Top 11 Benefits Of Learning & Playing Drums/Percussion


Drums and percussion instruments are the world's oldest and most widespread instruments. They are found in all cultures and nearly all genres of music. There are a surprising number of benefits associated with learning how to play the drums and practicing/playing regularly.

In this article, we'll focus mostly on the benefits to be gained from playing the drum kit, though these benefits also apply to other membranophones and cymbals. The tuned idiophone class of percussion instruments (marimba, glockenspiel, xylophone, vibraphone, etc.) share many benefits and have their own. However, we'll focus this article on the typical drum kit drums, auxiliary percussion elements and orchestra/marching band membranophones.

I hope to inspire you to commence or continue your musical journey to mastering the drums as you read this article. It doesn't matter if you've never played before or you're a professional, there is so much to gain from learning a musical instrument like the drums, and I've selected what I believe to be the top 11 best reasons.

The top 11 benefits of learning and playing drums and percussion are:

  1. Improves Coordination/Dexterity
  2. Improves Cardiovascular Health
  3. Improves Memory
  4. Introduces A New Language
  5. Improves Discipline & Concentration
  6. Builds Confidence
  7. Provides A Creative Outlet
  8. Enhances The Understanding Of Music
  9. Yields Translatable Skills For Other Instruments
  10. Building Relationships
  11. Therapeutic Benefits

In this article, we'll discuss each of the benefits listed above to understand better how learning and playing the drums can improve our lives.

Related My New Microphone articles:
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Top 11 Best Cymbal Brands In The World

Top 10 Best Drum Hardware Brands On The Market
Top 11 Best Drum Stick Brands On The Market

Top 11 Best Electronic Drum Brands On The Market


Learning & Playing Drums Improves Coordination/Dexterity

Though all instruments require coordination and dexterity, playing the drum kit is perhaps the most demanding. To master the drums, we must develop impeccable dexterity between all of our limbs. On top of that, we typically hold sticks, brushes or mallets in our hands, which we must become comfortable wielding.

In addition to synchronizing our arms and legs, it's also sometimes necessary to sight-read music, which involves an additional layer of coordination.

Hitting each drum or cymbal at the right time, in the right place (for tone and volume), and with the appropriate velocity takes serious dexterity. The development of such skills will inevitably crossover to other areas of life that demand the independence and cooperation of the limbs.

Though the drum kit is its own instrument, the dexterity and control learned will apply to other percussion instruments and beyond.


Learning & Playing Drums Improves Cardiovascular Health

Not only do drums require greater dexterity between the different parts of the body than other instruments, but they also require greater overall effort to play.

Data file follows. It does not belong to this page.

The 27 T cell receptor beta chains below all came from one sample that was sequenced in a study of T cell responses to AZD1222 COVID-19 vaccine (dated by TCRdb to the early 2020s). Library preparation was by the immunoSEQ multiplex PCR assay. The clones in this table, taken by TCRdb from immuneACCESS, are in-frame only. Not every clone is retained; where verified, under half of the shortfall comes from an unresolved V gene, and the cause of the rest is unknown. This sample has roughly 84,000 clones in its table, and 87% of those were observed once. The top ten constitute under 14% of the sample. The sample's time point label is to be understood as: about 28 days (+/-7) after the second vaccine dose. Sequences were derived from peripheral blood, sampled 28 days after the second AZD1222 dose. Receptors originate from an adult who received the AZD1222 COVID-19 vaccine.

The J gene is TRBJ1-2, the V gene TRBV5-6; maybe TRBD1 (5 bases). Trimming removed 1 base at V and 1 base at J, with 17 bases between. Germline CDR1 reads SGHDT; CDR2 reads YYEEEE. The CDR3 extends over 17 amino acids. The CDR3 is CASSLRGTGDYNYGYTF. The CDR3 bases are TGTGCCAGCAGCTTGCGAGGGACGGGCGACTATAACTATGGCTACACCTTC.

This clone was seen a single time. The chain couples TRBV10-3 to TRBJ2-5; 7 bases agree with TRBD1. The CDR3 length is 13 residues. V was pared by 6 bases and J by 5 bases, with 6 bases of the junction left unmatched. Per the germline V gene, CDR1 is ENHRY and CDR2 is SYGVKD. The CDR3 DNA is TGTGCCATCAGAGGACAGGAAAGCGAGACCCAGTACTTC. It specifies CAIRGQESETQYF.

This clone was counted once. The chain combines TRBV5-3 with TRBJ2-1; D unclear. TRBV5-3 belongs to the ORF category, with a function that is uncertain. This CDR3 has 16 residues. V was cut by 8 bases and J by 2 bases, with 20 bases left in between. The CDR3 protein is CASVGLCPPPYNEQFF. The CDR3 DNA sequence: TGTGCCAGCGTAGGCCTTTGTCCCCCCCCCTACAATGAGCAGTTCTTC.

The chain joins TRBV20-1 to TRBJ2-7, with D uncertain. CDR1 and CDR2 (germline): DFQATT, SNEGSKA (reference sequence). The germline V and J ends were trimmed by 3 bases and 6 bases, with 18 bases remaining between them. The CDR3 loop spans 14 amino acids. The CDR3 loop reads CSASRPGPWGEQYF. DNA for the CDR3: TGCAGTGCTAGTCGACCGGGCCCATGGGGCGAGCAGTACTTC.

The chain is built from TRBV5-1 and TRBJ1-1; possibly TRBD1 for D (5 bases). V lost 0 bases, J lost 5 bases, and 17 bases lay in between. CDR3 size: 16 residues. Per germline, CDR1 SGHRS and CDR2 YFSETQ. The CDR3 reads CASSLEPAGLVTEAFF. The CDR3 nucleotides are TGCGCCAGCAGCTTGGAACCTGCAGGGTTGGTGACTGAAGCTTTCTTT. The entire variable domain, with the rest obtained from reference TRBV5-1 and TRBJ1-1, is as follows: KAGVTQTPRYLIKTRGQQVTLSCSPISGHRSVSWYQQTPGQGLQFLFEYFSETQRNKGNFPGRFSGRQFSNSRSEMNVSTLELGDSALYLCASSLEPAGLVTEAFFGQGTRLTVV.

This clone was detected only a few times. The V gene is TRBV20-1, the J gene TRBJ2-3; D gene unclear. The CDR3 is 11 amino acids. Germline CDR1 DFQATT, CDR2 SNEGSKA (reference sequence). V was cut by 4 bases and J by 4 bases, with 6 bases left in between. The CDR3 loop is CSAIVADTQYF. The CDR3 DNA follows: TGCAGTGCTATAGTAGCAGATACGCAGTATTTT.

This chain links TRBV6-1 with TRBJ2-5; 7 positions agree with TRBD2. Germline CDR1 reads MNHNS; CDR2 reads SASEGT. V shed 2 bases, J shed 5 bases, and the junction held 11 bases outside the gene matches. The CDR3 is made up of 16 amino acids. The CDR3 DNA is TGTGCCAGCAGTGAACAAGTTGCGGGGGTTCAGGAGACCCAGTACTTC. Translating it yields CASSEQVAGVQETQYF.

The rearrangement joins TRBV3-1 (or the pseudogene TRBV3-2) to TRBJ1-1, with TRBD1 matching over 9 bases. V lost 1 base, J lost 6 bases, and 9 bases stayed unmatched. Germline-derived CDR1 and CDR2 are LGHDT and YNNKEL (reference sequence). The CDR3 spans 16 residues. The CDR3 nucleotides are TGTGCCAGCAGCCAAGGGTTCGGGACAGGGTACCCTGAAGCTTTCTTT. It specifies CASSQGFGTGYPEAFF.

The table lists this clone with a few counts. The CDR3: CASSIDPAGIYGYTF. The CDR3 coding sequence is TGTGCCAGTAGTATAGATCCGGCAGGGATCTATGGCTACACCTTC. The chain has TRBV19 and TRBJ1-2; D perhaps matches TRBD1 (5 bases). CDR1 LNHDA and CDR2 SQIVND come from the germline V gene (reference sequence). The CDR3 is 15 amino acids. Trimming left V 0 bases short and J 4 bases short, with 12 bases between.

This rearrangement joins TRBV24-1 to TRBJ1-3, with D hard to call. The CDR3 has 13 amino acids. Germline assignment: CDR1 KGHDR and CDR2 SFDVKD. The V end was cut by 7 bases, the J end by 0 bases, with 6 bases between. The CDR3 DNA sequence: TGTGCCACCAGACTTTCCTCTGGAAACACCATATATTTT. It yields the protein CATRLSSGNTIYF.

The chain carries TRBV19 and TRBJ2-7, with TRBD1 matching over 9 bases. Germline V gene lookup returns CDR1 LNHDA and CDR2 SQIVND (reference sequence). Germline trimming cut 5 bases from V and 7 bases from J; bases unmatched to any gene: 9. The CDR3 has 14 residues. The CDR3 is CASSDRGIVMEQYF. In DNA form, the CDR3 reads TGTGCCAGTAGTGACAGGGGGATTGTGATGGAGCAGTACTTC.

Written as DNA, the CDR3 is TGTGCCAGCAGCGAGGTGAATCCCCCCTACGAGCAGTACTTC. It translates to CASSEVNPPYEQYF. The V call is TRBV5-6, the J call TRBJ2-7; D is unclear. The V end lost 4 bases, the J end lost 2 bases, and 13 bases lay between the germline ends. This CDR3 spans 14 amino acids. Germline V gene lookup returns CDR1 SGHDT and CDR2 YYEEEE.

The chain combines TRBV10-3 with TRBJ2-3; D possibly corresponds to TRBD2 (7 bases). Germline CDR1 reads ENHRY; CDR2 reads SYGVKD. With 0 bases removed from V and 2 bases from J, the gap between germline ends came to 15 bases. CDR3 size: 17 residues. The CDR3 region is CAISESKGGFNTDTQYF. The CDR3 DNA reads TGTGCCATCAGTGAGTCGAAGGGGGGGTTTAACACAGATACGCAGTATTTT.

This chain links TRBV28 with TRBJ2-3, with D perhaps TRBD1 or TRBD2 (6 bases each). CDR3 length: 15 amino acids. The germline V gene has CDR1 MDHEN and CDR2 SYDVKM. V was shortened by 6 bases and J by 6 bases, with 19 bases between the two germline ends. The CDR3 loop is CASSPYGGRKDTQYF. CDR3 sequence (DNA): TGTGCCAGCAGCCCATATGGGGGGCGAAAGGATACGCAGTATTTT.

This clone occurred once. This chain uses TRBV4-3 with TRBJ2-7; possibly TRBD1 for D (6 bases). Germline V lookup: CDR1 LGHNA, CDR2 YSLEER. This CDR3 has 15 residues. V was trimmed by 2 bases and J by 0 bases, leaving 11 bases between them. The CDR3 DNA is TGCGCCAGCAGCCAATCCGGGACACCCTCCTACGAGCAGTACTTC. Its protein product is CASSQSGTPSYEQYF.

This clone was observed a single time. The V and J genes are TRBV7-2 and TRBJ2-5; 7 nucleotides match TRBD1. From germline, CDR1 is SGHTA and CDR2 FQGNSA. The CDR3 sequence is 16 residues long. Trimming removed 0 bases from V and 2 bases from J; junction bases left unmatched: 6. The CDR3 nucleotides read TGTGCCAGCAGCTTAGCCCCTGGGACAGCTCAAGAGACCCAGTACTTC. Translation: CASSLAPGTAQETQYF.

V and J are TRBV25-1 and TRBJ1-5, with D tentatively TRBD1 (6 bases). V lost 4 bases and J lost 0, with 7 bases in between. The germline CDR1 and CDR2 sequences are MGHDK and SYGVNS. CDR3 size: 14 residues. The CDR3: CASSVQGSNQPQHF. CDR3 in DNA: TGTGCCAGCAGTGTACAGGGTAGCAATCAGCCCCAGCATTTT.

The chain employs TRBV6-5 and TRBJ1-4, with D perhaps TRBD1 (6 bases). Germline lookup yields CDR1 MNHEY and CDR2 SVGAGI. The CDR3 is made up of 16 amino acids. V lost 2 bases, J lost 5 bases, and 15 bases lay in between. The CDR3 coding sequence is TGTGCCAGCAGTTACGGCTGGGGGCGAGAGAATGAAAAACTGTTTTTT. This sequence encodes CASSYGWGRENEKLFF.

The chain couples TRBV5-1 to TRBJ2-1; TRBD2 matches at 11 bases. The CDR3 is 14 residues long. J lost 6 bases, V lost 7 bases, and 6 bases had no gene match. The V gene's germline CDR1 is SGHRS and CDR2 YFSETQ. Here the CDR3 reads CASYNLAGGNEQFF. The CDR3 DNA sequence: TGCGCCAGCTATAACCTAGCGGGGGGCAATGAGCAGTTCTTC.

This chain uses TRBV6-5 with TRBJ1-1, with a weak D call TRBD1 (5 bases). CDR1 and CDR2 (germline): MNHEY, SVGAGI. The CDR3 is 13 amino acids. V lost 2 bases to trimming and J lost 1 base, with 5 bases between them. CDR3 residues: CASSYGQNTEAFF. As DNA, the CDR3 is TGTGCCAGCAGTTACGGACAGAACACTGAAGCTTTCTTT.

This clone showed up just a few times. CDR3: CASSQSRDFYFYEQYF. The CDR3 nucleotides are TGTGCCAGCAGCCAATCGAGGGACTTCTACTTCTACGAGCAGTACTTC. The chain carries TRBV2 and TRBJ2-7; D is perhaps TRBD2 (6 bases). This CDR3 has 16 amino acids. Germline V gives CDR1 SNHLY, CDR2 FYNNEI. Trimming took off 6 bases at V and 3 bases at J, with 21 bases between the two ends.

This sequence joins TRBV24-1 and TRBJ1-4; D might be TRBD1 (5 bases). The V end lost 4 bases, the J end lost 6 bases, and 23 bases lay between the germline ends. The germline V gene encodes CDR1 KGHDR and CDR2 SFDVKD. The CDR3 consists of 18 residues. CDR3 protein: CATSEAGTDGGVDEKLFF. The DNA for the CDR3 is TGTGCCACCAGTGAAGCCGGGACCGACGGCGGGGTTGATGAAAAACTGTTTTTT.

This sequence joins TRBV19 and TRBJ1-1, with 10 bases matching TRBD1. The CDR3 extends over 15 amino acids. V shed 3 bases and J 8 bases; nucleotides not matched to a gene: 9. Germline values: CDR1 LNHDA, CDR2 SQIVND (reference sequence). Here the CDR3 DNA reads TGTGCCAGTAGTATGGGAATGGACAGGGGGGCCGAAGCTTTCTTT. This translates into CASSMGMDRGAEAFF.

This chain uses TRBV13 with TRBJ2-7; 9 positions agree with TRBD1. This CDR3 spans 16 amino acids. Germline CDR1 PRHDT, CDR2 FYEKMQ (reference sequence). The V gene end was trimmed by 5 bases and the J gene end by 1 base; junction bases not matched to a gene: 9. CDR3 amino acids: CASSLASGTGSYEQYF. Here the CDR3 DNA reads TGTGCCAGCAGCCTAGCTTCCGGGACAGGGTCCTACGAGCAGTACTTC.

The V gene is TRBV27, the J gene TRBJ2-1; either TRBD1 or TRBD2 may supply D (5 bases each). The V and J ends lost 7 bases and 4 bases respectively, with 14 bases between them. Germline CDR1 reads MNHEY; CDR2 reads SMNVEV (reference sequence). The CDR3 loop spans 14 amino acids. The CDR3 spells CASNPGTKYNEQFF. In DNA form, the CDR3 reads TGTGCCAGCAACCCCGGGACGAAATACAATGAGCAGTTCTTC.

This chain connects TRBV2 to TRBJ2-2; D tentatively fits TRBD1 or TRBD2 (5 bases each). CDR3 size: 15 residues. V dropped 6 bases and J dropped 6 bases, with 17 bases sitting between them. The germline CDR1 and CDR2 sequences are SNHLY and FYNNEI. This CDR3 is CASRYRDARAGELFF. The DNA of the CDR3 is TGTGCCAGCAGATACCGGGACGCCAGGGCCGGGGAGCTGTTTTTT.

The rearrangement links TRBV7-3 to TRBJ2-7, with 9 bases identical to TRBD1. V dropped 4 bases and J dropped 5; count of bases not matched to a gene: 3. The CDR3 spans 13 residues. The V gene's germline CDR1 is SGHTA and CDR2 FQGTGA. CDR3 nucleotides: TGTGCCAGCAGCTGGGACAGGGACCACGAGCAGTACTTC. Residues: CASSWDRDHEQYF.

Even though the drummer is generally seated on a throne (while the other musicians are often standing), there is a definite effort that comes with playing the drums.

The active nature of the drums makes them one of the best instruments for physical exercise. The body movements are greater than with other instruments, which raise the heartbeat, train the cardiovascular system (source), burn calories (source) and even build lean muscle mass (source).

As anecdotal evidence, I can sit and practise guitar for an hour and feel the endorphins and elevated body temperature. When I sit down at the drum kit (though I'm by no means technically proficient), I'm drenched in sweat and can feel my heartbeat racing by the time I'm done (if I can even play for an hour).

Additionally, the concentration required for drumming burns even more calories as the brain is deeply engaged in the activity.


Learning & Playing Drums Improves Discipline & Concentration

Mastering or becoming competent at playing any musical instrument takes time, dedication and a willingness to improve. Developing a strict practice and playing routine requires the same. Put differently, learning and playing drums takes discipline and concentration.

These skills (discipline and concentration) can be learned and nurtured with intentional practice. From the mechanics to the in-depth theory, drums offer a fun way to learn music while strengthening discipline and concentration for other areas of our lives.

Learning the basics of drumming presents a fairly steep learning curve, which requires work to overcome. Mastering the instrument demands unwavering resolve to the craft.


Learning & Playing Drums Enhances The Understanding Of Music

As the original musical instruments, drums have a long lineage to draw upon. In modern times, drum kits are used in practically all genres of music, allowing drummers easy access to the study of the vast styles of the music art form. Once we learn the fundamentals of drumming, we can access the many different styles available to expand our musical learning.